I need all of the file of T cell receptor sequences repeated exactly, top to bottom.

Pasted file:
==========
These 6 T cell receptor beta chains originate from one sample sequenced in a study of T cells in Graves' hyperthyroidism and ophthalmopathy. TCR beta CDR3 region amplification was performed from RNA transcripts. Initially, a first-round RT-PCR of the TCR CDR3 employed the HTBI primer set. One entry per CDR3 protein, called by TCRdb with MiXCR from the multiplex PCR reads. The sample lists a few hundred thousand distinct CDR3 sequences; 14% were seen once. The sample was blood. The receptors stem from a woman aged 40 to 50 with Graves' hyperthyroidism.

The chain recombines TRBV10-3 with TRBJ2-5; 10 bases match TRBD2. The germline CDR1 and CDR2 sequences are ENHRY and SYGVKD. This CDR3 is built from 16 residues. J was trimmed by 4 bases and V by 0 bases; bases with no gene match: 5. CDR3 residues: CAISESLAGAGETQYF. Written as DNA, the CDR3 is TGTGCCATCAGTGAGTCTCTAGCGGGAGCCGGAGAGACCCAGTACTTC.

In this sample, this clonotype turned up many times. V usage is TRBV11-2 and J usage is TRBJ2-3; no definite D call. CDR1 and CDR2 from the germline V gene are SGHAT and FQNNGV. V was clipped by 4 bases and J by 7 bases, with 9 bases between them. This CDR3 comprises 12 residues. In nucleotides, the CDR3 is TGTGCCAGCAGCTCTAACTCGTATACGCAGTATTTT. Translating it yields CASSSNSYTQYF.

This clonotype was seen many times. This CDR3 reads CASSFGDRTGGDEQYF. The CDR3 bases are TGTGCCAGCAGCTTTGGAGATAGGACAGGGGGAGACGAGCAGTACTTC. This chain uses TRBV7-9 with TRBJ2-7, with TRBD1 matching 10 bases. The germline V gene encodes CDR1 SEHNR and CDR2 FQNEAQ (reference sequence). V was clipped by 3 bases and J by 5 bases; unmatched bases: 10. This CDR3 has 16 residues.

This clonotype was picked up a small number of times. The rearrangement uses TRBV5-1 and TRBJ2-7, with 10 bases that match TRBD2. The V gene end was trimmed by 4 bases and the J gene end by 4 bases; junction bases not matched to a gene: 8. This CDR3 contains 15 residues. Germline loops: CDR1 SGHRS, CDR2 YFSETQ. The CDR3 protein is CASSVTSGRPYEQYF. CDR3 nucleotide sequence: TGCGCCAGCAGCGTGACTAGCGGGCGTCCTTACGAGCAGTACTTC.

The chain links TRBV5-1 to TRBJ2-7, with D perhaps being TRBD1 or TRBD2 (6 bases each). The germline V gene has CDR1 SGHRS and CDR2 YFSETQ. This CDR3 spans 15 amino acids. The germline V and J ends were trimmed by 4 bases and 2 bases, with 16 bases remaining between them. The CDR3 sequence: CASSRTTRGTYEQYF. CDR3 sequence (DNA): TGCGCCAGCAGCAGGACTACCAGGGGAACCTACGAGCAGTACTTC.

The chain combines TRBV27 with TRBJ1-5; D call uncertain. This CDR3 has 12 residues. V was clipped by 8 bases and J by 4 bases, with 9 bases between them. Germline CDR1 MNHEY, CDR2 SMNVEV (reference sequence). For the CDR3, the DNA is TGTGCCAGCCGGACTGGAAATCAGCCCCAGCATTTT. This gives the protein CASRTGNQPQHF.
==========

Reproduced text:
These 6 T cell receptor beta chains originate from one sample sequenced in a study of T cells in Graves' hyperthyroidism and ophthalmopathy. TCR beta CDR3 region amplification was performed from RNA transcripts. Initially, a first-round RT-PCR of the TCR CDR3 employed the HTBI primer set. One entry per CDR3 protein, called by TCRdb with MiXCR from the multiplex PCR reads. The sample lists a few hundred thousand distinct CDR3 sequences; 14% were seen once. The sample was blood. The receptors stem from a woman aged 40 to 50 with Graves' hyperthyroidism.

The chain recombines TRBV10-3 with TRBJ2-5; 10 bases match TRBD2. The germline CDR1 and CDR2 sequences are ENHRY and SYGVKD. This CDR3 is built from 16 residues. J was trimmed by 4 bases and V by 0 bases; bases with no gene match: 5. CDR3 residues: CAISESLAGAGETQYF. Written as DNA, the CDR3 is TGTGCCATCAGTGAGTCTCTAGCGGGAGCCGGAGAGACCCAGTACTTC.

In this sample, this clonotype turned up many times. V usage is TRBV11-2 and J usage is TRBJ2-3; no definite D call. CDR1 and CDR2 from the germline V gene are SGHAT and FQNNGV. V was clipped by 4 bases and J by 7 bases, with 9 bases between them. This CDR3 comprises 12 residues. In nucleotides, the CDR3 is TGTGCCAGCAGCTCTAACTCGTATACGCAGTATTTT. Translating it yields CASSSNSYTQYF.

This clonotype was seen many times. This CDR3 reads CASSFGDRTGGDEQYF. The CDR3 bases are TGTGCCAGCAGCTTTGGAGATAGGACAGGGGGAGACGAGCAGTACTTC. This chain uses TRBV7-9 with TRBJ2-7, with TRBD1 matching 10 bases. The germline V gene encodes CDR1 SEHNR and CDR2 FQNEAQ (reference sequence). V was clipped by 3 bases and J by 5 bases; unmatched bases: 10. This CDR3 has 16 residues.

This clonotype was picked up a small number of times. The rearrangement uses TRBV5-1 and TRBJ2-7, with 10 bases that match TRBD2. The V gene end was trimmed by 4 bases and the J gene end by 4 bases; junction bases not matched to a gene: 8. This CDR3 contains 15 residues. Germline loops: CDR1 SGHRS, CDR2 YFSETQ. The CDR3 protein is CASSVTSGRPYEQYF. CDR3 nucleotide sequence: TGCGCCAGCAGCGTGACTAGCGGGCGTCCTTACGAGCAGTACTTC.

The chain links TRBV5-1 to TRBJ2-7, with D perhaps being TRBD1 or TRBD2 (6 bases each). The germline V gene has CDR1 SGHRS and CDR2 YFSETQ. This CDR3 spans 15 amino acids. The germline V and J ends were trimmed by 4 bases and 2 bases, with 16 bases remaining between them. The CDR3 sequence: CASSRTTRGTYEQYF. CDR3 sequence (DNA): TGCGCCAGCAGCAGGACTACCAGGGGAACCTACGAGCAGTACTTC.

The chain combines TRBV27 with TRBJ1-5; D call uncertain. This CDR3 has 12 residues. V was clipped by 8 bases and J by 4 bases, with 9 bases between them. Germline CDR1 MNHEY, CDR2 SMNVEV (reference sequence). For the CDR3, the DNA is TGTGCCAGCCGGACTGGAAATCAGCCCCAGCATTTT. This gives the protein CASRTGNQPQHF.